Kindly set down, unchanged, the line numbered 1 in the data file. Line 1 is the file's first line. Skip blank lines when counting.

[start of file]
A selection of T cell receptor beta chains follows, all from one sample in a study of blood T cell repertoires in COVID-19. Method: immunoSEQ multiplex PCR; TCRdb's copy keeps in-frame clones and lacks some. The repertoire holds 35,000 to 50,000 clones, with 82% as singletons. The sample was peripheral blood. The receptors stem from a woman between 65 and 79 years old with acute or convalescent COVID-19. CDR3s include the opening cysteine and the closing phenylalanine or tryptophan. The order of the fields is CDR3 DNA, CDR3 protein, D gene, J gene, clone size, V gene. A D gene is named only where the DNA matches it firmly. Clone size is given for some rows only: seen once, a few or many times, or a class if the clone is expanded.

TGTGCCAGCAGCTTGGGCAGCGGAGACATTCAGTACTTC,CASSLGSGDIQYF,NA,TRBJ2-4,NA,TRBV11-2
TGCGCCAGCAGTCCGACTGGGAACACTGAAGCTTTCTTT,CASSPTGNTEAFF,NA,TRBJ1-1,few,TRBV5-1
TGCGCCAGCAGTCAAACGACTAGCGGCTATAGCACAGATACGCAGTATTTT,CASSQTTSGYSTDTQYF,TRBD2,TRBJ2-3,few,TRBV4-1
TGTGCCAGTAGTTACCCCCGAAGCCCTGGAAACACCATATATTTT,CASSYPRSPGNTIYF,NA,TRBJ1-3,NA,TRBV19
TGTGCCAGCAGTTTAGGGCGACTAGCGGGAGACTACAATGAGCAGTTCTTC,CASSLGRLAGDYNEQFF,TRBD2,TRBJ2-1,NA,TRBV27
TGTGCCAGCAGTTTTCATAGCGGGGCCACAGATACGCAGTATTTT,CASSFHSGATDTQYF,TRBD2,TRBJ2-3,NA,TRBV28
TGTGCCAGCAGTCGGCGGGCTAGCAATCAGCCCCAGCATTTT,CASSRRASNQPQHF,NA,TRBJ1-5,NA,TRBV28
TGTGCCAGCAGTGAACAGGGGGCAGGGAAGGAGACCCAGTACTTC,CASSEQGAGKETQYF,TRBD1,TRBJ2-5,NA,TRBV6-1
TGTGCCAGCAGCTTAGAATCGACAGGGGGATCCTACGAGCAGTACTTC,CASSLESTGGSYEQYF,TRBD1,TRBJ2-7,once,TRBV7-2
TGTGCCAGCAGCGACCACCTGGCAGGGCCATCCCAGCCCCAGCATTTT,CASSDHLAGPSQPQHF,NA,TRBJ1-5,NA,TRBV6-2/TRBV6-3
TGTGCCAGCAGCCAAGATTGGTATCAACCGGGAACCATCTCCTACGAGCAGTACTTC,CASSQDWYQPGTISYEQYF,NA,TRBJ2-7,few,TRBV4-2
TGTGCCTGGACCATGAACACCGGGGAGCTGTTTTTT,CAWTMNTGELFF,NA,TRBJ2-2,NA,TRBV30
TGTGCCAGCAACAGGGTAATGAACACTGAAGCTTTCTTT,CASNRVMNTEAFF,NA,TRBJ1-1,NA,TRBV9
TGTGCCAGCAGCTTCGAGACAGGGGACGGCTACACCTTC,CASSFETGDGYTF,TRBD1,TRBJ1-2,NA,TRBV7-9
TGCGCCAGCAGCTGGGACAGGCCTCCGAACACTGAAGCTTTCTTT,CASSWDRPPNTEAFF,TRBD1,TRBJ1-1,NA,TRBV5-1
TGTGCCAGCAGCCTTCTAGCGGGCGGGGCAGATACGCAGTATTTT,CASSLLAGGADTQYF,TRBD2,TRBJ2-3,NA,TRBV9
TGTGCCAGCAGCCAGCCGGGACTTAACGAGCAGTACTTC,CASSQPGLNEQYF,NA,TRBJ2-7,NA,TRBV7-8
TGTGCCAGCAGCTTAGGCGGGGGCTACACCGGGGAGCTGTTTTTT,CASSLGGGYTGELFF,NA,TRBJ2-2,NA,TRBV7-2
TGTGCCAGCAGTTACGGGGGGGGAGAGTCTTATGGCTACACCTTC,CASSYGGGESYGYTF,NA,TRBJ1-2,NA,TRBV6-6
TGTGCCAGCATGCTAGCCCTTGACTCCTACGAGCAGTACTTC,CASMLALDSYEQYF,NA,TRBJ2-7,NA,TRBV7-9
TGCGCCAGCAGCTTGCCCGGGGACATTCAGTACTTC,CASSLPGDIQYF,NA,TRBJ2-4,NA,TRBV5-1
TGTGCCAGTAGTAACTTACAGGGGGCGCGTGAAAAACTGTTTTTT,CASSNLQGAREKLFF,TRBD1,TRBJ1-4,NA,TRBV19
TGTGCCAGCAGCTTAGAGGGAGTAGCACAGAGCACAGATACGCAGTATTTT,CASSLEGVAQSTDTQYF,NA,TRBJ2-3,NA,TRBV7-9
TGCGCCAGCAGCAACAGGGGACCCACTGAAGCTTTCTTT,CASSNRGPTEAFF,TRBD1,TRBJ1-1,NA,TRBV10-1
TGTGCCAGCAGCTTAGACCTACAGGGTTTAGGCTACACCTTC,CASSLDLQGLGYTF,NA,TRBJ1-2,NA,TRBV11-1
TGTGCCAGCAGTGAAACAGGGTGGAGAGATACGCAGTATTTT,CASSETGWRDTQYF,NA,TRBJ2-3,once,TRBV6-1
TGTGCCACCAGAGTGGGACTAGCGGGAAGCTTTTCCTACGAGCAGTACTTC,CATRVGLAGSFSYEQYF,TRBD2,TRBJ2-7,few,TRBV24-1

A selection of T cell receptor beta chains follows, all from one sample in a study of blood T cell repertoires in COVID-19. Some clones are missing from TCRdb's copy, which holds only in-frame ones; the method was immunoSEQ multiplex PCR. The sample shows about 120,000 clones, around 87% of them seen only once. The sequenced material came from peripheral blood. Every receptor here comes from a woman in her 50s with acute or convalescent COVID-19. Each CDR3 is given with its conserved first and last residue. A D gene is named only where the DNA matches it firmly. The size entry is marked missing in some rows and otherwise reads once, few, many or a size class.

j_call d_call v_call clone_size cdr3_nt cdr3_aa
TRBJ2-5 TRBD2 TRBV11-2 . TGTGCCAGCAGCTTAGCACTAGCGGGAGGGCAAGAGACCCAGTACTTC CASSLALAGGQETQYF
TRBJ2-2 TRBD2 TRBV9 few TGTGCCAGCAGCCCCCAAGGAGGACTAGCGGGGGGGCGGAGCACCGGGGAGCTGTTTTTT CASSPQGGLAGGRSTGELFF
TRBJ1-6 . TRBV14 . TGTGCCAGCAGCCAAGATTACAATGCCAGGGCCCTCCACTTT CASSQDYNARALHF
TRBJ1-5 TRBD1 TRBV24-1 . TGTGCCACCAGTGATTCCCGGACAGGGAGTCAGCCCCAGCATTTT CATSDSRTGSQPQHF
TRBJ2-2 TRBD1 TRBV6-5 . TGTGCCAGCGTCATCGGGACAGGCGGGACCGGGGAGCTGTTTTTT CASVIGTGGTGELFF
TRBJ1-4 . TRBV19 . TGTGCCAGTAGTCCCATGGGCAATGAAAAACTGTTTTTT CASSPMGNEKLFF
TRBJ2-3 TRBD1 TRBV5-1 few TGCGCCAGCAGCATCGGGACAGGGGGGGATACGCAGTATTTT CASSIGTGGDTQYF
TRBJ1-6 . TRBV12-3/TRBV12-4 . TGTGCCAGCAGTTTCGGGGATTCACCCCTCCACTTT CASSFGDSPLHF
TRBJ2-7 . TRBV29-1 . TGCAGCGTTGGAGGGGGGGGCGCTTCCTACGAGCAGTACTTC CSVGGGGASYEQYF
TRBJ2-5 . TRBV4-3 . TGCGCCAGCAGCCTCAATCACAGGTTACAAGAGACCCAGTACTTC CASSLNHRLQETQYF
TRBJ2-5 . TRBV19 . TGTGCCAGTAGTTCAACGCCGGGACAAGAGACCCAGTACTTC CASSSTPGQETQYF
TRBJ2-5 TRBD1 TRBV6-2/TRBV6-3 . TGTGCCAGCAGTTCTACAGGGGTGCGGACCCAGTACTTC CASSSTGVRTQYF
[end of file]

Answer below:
A selection of T cell receptor beta chains follows, all from one sample in a study of blood T cell repertoires in COVID-19. Method: immunoSEQ multiplex PCR; TCRdb's copy keeps in-frame clones and lacks some. The repertoire holds 35,000 to 50,000 clones, with 82% as singletons. The sample was peripheral blood. The receptors stem from a woman between 65 and 79 years old with acute or convalescent COVID-19. CDR3s include the opening cysteine and the closing phenylalanine or tryptophan. The order of the fields is CDR3 DNA, CDR3 protein, D gene, J gene, clone size, V gene. A D gene is named only where the DNA matches it firmly. Clone size is given for some rows only: seen once, a few or many times, or a class if the clone is expanded.